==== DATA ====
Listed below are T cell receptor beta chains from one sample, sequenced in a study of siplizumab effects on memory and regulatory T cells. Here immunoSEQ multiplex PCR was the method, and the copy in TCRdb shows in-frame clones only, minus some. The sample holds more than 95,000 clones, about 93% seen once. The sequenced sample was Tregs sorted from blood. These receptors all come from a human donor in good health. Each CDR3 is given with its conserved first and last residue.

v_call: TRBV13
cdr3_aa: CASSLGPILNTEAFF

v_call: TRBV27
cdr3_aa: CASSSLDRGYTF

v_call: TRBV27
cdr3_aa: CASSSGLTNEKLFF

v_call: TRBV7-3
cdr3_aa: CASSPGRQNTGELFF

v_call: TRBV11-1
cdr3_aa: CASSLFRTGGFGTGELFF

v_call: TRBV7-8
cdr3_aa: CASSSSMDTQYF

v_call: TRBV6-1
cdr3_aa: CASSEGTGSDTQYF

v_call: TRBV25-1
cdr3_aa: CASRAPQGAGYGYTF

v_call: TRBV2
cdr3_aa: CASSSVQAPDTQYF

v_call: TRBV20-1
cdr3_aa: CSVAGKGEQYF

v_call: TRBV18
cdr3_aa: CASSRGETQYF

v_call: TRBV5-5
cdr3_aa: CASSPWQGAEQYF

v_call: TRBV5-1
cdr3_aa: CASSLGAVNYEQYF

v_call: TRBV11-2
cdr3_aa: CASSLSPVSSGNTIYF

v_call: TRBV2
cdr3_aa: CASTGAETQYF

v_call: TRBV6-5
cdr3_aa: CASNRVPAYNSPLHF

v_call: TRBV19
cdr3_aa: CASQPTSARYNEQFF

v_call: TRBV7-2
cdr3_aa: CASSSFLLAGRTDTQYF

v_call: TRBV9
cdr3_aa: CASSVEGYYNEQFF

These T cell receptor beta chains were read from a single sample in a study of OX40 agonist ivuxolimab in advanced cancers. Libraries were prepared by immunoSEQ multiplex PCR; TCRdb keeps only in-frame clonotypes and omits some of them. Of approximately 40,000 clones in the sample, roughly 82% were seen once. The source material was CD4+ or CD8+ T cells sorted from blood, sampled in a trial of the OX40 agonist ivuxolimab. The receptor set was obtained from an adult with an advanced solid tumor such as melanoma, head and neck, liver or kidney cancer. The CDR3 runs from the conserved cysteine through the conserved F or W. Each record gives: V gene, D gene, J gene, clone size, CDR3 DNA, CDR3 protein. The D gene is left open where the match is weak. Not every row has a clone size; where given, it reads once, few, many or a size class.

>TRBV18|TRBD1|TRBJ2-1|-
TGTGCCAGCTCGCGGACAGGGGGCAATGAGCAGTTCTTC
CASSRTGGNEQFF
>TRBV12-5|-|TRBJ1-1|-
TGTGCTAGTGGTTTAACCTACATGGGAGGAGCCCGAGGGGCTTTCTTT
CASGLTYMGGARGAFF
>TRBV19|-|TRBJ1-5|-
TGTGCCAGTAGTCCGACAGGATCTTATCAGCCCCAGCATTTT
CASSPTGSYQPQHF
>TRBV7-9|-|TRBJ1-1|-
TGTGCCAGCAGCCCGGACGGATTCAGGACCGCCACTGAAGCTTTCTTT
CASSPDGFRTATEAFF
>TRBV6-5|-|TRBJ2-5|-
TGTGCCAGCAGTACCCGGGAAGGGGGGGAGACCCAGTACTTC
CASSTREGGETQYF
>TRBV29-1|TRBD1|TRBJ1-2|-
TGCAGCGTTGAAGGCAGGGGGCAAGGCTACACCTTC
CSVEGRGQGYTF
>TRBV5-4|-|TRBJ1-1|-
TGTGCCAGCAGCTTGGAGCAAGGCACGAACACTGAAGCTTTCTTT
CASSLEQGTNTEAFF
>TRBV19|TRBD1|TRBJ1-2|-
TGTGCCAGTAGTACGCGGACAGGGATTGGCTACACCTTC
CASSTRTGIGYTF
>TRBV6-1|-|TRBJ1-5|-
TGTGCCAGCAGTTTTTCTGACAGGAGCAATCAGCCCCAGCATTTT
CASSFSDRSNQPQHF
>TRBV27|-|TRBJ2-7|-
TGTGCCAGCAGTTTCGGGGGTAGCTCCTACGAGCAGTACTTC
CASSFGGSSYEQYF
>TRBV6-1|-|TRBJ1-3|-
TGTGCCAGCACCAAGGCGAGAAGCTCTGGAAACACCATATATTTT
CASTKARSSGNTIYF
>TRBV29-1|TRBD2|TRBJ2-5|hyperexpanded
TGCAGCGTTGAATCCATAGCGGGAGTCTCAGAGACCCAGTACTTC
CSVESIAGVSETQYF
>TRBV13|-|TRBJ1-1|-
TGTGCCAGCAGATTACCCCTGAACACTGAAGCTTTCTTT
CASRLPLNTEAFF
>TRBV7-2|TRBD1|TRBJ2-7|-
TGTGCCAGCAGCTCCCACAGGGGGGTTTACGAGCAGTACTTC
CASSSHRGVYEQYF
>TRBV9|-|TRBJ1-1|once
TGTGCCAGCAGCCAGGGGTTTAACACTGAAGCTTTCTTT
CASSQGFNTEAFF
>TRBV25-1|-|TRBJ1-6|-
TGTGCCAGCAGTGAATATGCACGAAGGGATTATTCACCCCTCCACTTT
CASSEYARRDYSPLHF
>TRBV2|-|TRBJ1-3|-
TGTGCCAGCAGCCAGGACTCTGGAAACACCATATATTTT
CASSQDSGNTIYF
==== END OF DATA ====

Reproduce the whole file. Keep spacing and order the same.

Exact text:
Listed below are T cell receptor beta chains from one sample, sequenced in a study of siplizumab effects on memory and regulatory T cells. Here immunoSEQ multiplex PCR was the method, and the copy in TCRdb shows in-frame clones only, minus some. The sample holds more than 95,000 clones, about 93% seen once. The sequenced sample was Tregs sorted from blood. These receptors all come from a human donor in good health. Each CDR3 is given with its conserved first and last residue.

v_call: TRBV13
cdr3_aa: CASSLGPILNTEAFF

v_call: TRBV27
cdr3_aa: CASSSLDRGYTF

v_call: TRBV27
cdr3_aa: CASSSGLTNEKLFF

v_call: TRBV7-3
cdr3_aa: CASSPGRQNTGELFF

v_call: TRBV11-1
cdr3_aa: CASSLFRTGGFGTGELFF

v_call: TRBV7-8
cdr3_aa: CASSSSMDTQYF

v_call: TRBV6-1
cdr3_aa: CASSEGTGSDTQYF

v_call: TRBV25-1
cdr3_aa: CASRAPQGAGYGYTF

v_call: TRBV2
cdr3_aa: CASSSVQAPDTQYF

v_call: TRBV20-1
cdr3_aa: CSVAGKGEQYF

v_call: TRBV18
cdr3_aa: CASSRGETQYF

v_call: TRBV5-5
cdr3_aa: CASSPWQGAEQYF

v_call: TRBV5-1
cdr3_aa: CASSLGAVNYEQYF

v_call: TRBV11-2
cdr3_aa: CASSLSPVSSGNTIYF

v_call: TRBV2
cdr3_aa: CASTGAETQYF

v_call: TRBV6-5
cdr3_aa: CASNRVPAYNSPLHF

v_call: TRBV19
cdr3_aa: CASQPTSARYNEQFF

v_call: TRBV7-2
cdr3_aa: CASSSFLLAGRTDTQYF

v_call: TRBV9
cdr3_aa: CASSVEGYYNEQFF

These T cell receptor beta chains were read from a single sample in a study of OX40 agonist ivuxolimab in advanced cancers. Libraries were prepared by immunoSEQ multiplex PCR; TCRdb keeps only in-frame clonotypes and omits some of them. Of approximately 40,000 clones in the sample, roughly 82% were seen once. The source material was CD4+ or CD8+ T cells sorted from blood, sampled in a trial of the OX40 agonist ivuxolimab. The receptor set was obtained from an adult with an advanced solid tumor such as melanoma, head and neck, liver or kidney cancer. The CDR3 runs from the conserved cysteine through the conserved F or W. Each record gives: V gene, D gene, J gene, clone size, CDR3 DNA, CDR3 protein. The D gene is left open where the match is weak. Not every row has a clone size; where given, it reads once, few, many or a size class.

>TRBV18|TRBD1|TRBJ2-1|-
TGTGCCAGCTCGCGGACAGGGGGCAATGAGCAGTTCTTC
CASSRTGGNEQFF
>TRBV12-5|-|TRBJ1-1|-
TGTGCTAGTGGTTTAACCTACATGGGAGGAGCCCGAGGGGCTTTCTTT
CASGLTYMGGARGAFF
>TRBV19|-|TRBJ1-5|-
TGTGCCAGTAGTCCGACAGGATCTTATCAGCCCCAGCATTTT
CASSPTGSYQPQHF
>TRBV7-9|-|TRBJ1-1|-
TGTGCCAGCAGCCCGGACGGATTCAGGACCGCCACTGAAGCTTTCTTT
CASSPDGFRTATEAFF
>TRBV6-5|-|TRBJ2-5|-
TGTGCCAGCAGTACCCGGGAAGGGGGGGAGACCCAGTACTTC
CASSTREGGETQYF
>TRBV29-1|TRBD1|TRBJ1-2|-
TGCAGCGTTGAAGGCAGGGGGCAAGGCTACACCTTC
CSVEGRGQGYTF
>TRBV5-4|-|TRBJ1-1|-
TGTGCCAGCAGCTTGGAGCAAGGCACGAACACTGAAGCTTTCTTT
CASSLEQGTNTEAFF
>TRBV19|TRBD1|TRBJ1-2|-
TGTGCCAGTAGTACGCGGACAGGGATTGGCTACACCTTC
CASSTRTGIGYTF
>TRBV6-1|-|TRBJ1-5|-
TGTGCCAGCAGTTTTTCTGACAGGAGCAATCAGCCCCAGCATTTT
CASSFSDRSNQPQHF
>TRBV27|-|TRBJ2-7|-
TGTGCCAGCAGTTTCGGGGGTAGCTCCTACGAGCAGTACTTC
CASSFGGSSYEQYF
>TRBV6-1|-|TRBJ1-3|-
TGTGCCAGCACCAAGGCGAGAAGCTCTGGAAACACCATATATTTT
CASTKARSSGNTIYF
>TRBV29-1|TRBD2|TRBJ2-5|hyperexpanded
TGCAGCGTTGAATCCATAGCGGGAGTCTCAGAGACCCAGTACTTC
CSVESIAGVSETQYF
>TRBV13|-|TRBJ1-1|-
TGTGCCAGCAGATTACCCCTGAACACTGAAGCTTTCTTT
CASRLPLNTEAFF
>TRBV7-2|TRBD1|TRBJ2-7|-
TGTGCCAGCAGCTCCCACAGGGGGGTTTACGAGCAGTACTTC
CASSSHRGVYEQYF
>TRBV9|-|TRBJ1-1|once
TGTGCCAGCAGCCAGGGGTTTAACACTGAAGCTTTCTTT
CASSQGFNTEAFF
>TRBV25-1|-|TRBJ1-6|-
TGTGCCAGCAGTGAATATGCACGAAGGGATTATTCACCCCTCCACTTT
CASSEYARRDYSPLHF
>TRBV2|-|TRBJ1-3|-
TGTGCCAGCAGCCAGGACTCTGGAAACACCATATATTTT
CASSQDSGNTIYF